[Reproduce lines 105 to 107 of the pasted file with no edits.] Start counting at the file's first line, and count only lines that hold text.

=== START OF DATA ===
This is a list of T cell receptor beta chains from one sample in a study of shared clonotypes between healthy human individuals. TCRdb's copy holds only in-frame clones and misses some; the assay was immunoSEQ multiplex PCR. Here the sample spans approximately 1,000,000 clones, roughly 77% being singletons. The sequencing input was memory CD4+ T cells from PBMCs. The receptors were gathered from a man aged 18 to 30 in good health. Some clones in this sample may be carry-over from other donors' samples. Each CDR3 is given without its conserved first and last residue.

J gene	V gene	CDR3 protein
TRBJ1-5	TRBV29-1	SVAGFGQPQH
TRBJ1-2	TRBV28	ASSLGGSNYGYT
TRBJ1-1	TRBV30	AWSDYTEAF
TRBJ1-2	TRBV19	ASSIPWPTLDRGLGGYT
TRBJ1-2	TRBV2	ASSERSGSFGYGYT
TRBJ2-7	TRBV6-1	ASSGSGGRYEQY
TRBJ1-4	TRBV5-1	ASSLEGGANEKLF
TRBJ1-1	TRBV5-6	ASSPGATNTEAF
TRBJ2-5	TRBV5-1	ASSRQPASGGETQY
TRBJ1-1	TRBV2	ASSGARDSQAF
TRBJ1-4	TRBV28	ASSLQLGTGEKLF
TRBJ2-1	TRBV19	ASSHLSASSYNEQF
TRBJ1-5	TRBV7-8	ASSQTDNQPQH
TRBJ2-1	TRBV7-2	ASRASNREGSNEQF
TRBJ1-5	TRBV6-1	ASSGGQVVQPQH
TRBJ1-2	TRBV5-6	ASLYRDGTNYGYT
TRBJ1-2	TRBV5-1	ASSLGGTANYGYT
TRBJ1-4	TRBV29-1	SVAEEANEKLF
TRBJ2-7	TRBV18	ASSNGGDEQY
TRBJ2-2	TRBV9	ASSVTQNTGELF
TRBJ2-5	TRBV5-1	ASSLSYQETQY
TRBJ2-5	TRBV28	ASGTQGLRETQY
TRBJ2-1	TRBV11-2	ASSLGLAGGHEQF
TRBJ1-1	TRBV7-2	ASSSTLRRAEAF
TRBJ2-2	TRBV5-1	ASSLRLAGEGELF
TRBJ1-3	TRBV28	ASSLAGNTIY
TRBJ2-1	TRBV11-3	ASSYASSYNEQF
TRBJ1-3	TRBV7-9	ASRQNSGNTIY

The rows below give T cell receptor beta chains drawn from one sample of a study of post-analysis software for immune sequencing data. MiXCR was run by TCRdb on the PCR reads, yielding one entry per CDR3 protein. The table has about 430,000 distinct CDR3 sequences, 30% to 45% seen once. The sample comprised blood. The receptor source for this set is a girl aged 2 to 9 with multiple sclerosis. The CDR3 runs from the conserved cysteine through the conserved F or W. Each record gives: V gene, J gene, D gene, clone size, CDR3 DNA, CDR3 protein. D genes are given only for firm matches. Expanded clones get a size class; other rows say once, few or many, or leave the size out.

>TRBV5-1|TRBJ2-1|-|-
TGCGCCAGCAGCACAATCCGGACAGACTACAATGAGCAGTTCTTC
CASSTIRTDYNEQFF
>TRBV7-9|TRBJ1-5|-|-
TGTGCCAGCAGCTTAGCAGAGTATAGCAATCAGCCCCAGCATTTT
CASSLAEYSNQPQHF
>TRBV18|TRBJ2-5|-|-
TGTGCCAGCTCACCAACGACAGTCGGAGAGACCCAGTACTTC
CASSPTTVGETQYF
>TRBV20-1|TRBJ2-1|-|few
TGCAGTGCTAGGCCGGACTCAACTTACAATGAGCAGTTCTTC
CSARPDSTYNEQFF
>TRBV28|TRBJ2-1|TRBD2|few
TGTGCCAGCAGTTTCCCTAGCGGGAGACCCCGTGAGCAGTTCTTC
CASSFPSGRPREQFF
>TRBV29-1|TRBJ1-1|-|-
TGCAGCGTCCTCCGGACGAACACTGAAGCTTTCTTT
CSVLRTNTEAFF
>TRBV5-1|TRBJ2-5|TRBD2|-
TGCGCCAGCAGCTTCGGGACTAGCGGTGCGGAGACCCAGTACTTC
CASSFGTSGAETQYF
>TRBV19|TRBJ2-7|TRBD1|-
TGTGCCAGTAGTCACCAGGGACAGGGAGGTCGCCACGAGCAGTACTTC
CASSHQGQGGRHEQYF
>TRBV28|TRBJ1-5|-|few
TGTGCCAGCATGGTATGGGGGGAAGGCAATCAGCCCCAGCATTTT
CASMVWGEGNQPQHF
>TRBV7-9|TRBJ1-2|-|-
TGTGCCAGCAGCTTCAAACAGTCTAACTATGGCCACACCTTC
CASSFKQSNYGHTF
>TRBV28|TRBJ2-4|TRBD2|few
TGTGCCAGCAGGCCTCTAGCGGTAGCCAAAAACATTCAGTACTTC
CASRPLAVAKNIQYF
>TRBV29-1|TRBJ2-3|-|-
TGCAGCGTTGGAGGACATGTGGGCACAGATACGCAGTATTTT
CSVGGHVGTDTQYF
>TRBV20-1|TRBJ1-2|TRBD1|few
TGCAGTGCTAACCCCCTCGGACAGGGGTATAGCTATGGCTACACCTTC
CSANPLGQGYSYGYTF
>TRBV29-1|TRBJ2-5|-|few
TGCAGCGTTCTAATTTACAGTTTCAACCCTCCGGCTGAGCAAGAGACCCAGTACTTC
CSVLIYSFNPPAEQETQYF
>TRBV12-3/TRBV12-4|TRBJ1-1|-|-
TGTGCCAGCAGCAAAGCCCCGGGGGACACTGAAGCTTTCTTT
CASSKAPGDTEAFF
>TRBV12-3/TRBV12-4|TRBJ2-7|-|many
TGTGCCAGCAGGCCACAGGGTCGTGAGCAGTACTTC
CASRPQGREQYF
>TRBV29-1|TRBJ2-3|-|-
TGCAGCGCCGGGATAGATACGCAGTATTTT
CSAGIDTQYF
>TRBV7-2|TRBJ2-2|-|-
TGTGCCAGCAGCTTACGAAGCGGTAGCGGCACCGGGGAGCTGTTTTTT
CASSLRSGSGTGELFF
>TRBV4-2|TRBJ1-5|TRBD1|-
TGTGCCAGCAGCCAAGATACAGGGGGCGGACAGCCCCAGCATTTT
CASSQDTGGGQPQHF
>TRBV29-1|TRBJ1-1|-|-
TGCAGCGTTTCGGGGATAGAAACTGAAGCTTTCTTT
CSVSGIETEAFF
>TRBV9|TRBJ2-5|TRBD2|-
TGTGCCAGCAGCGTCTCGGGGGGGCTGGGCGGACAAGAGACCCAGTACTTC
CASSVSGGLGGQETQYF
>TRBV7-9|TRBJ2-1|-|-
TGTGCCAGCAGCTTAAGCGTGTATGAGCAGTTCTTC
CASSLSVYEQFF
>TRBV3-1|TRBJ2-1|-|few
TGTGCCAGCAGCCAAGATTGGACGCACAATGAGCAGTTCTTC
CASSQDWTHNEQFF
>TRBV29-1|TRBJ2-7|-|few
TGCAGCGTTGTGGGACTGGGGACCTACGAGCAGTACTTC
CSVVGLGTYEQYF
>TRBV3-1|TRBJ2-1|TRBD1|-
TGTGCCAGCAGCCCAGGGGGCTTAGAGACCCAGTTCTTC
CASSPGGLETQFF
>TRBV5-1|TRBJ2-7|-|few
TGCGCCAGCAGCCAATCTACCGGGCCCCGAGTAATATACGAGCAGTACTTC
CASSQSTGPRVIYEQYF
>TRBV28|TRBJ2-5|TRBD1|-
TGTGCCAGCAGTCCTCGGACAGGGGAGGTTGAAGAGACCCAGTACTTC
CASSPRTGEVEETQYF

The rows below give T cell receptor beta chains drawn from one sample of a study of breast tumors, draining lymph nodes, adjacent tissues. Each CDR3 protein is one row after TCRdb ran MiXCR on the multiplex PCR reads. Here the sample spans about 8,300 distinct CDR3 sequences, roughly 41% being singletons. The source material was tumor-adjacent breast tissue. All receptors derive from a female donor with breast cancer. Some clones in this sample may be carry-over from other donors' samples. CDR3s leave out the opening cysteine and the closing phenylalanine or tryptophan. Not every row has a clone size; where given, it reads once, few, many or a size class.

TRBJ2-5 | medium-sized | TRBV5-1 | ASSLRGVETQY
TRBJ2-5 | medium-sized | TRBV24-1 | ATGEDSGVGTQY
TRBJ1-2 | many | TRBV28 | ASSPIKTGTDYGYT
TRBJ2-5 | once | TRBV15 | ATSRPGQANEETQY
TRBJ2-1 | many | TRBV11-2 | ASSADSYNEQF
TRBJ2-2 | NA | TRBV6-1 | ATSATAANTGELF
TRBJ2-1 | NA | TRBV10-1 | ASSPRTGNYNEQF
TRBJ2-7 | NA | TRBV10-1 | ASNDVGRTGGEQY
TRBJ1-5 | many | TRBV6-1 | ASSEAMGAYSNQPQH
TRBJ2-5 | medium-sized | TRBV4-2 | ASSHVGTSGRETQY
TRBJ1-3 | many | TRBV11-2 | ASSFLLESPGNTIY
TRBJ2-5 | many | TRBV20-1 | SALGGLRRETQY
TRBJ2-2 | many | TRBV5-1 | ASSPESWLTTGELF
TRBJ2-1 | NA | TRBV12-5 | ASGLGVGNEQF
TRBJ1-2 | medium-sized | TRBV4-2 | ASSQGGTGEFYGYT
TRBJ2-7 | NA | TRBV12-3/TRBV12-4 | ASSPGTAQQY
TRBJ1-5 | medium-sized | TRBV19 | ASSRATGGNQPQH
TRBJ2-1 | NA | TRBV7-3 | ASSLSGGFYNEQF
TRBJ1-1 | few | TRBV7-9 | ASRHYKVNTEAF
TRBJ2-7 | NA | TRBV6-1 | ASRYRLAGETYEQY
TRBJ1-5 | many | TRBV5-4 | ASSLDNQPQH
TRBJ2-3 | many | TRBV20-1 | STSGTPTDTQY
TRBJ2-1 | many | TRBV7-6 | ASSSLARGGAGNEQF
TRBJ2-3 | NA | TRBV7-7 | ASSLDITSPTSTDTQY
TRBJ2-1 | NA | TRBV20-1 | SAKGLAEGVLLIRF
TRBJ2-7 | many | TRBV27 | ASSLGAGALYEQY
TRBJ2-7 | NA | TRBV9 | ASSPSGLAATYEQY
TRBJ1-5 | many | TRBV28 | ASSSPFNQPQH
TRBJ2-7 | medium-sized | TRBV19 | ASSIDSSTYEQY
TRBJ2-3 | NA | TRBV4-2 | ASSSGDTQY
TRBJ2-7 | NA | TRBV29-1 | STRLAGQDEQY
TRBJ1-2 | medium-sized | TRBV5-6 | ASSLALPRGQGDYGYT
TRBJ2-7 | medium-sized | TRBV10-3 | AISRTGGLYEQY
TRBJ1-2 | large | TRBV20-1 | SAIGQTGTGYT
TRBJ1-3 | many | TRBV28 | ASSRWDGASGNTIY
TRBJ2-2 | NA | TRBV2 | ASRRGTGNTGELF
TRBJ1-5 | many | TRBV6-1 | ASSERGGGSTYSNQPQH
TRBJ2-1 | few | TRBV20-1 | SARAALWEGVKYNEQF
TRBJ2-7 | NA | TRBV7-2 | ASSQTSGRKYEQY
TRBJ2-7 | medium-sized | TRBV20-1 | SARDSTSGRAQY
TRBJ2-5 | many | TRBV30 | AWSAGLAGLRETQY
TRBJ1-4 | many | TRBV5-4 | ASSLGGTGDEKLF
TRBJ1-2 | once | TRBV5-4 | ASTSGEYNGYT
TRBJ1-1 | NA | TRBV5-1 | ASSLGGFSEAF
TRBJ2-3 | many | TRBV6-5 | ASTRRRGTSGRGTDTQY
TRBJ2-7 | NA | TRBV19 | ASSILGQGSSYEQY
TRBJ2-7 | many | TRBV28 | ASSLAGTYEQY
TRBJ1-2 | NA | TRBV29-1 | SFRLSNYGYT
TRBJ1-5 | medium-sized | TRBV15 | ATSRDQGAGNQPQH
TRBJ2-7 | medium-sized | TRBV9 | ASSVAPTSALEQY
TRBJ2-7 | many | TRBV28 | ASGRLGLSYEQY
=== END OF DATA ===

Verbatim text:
TGTGCCAGCAGCCCAGGGGGCTTAGAGACCCAGTTCTTC
CASSPGGLETQFF
>TRBV5-1|TRBJ2-7|-|few